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The Effects of Social Presence and Modeling on Gestures. Patricia Mullings-Thomas, Christy E. O’Brien, Lillan Schatvet, Sarah Shattuck and Yifat Tamir Mount Holyoke College.

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the effects of social presence and modeling on gestures

The Effects of Social Presence and Modeling on Gestures

Patricia Mullings-Thomas, Christy E. O’Brien,

Lillan Schatvet, Sarah Shattuck and Yifat Tamir

Mount Holyoke College

slide2

Introduction-How does an audience affect how we move? -Does our awareness of how many people are watching cause us to modify our gesture usage? -Does the amount that people around us gesture in turn affect our own gestures?

previous research
Previous Research

-Social presence

-Tends to increase the number of gestures (Frielund, 1991; Lee & Wagner, 2002).

-Tends to make people internalize embarrassment, self consciousness & social anxiety (Patterson,1997; Osamu, 1996)

-Modeling

-People tend to mimic the behavior of those around them

(Chartrand & Bargh, 1999)

-Aids in communicating empathy & mutual fondness between

communicators (Hess, Philippot, & Blairy, 1999)

hypothesis
Hypothesis
  • Participants who perform in the high social presence condition will make more gestures, than participants in the low social presence condition
    • those aware of audience size tend to internalize embarrassment, self-consciousness and social anxiety
  • Participants in the modeling condition will gesture more than participants in the non-modeling condition
    • people will mimic modeled gestures
variables
Variables

IV #1=social presence IV #2=modeling

  • high social presence (HSP) - Modeling (M)
  • low social presence (LSP) - Non-modeling (NM)

DV=number of gestures

method
Participants

85 traditional and non-traditional female students taking classes at Mount Holyoke

21 participants randomly assigned to each of 3 conditions and 22 in one

Materials

measuring tape

masking tape

stopwatch

script

one table

consent form

debriefing statement

Method
procedure
Procedure
  • 2 (social presence: HSP, LSP) X 2 (modeling: M, NM)
    • 2 Conditions for Social Presence
      • High social presence (3 researchers)
      • Low social presence (2 researchers - 1 known)
    • 2 Conditions for Modeling
      • Modeling
      • Non-modeling
  • Up to one minute to think of a fictional story
  • One minute to tell the fictional story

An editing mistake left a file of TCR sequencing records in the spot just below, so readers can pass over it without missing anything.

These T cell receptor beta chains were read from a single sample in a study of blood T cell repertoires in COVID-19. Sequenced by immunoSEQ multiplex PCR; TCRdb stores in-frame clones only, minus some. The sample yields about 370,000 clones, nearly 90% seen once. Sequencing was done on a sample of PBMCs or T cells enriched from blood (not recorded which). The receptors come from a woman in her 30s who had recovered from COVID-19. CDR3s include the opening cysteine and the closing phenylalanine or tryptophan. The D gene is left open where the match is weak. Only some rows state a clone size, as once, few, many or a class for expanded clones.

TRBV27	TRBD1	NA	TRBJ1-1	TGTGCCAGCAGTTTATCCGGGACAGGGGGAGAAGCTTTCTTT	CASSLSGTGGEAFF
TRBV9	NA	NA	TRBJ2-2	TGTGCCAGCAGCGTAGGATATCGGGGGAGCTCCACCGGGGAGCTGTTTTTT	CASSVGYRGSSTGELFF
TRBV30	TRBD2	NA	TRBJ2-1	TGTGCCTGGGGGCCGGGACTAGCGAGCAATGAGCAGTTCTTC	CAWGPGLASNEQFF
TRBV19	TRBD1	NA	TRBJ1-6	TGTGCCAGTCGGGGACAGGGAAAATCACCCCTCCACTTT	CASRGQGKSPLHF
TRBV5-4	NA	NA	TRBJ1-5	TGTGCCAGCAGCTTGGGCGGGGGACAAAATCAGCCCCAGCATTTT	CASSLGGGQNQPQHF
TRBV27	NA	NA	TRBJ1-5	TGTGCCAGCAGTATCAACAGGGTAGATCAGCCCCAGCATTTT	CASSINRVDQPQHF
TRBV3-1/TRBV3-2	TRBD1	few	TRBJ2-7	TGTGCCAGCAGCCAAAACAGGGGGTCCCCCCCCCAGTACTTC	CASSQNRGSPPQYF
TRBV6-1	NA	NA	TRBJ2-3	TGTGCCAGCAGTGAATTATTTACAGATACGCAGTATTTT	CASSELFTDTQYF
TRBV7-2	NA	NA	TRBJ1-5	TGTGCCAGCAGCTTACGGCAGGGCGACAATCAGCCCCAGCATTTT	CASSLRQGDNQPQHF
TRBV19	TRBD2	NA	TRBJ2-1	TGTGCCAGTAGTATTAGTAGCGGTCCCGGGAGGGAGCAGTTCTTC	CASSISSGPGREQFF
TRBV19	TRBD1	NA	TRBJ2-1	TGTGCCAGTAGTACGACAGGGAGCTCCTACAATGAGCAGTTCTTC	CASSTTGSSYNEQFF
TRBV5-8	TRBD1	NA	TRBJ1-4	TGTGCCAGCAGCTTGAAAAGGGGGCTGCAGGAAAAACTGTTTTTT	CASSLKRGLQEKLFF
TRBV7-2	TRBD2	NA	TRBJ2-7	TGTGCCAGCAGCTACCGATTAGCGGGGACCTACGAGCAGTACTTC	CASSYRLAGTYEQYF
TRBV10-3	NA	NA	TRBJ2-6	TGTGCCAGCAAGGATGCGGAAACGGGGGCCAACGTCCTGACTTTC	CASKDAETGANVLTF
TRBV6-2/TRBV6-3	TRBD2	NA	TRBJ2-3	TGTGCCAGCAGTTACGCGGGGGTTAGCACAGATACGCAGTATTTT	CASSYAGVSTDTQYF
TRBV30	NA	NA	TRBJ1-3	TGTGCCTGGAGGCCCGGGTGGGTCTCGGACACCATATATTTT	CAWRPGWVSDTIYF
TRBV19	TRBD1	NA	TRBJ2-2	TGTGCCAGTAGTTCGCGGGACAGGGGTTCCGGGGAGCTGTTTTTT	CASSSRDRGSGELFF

• Observed and tallied number of gestures
  • Debriefed participants (revealed deception)

Method cont’d

results
Results
  • Hypothesis

-Social Presence (IV #1) -Modeling (IV #2)

-HSP => more gestures -M=> more gestures

-LSP => less gestures -NM=> less gestures

  • Type of Analysis = 2 X 2 Factorial ANOVA for Independent Groups
slide9

Main Effects & Interaction

  • Main Effect for Social Presence - Not significant
    • - F(1,81)=1.67, MSE=122.24, p>.05
  • Main Effect for Modeling - Marginally significant
    • - More gestures in Modeling Condition
  • - F(1,81)=3.187, MSE=122.24, p<.10
  • Interaction for social presence X modeling - Not significant
  • - F(1,81)=1.28, MSE=122.24, p>.05

Results cont’d

discussion
Discussion
  • Data not statistically significant (marginally significant main effect for modeling)
  • Participants who performed in the HSP condition made no more gestures than those in the LSP condition.
    • Our study did not support previous research indicating that heightened social presence increased the number of gestures (Frielund, 1991; Lee & Wagner, 2002).
  • Participants who performed in the modeling condition made slightly more gestures than those in the non-modeling condition.
    • This trend supported previous research (Chartrand & Bargh, 1999).
implications
Implications
  • Raise awareness of excessive use of gestures
    • Distracting
  • Positive usage of gestures
    • Public speaking, courtroom settings, job or college interviews
    • Increase clarity, confidence and articulation
    • Raise awareness of the importance of modeling as a teaching tool for public speaking and self-presentation

Discussion cont’d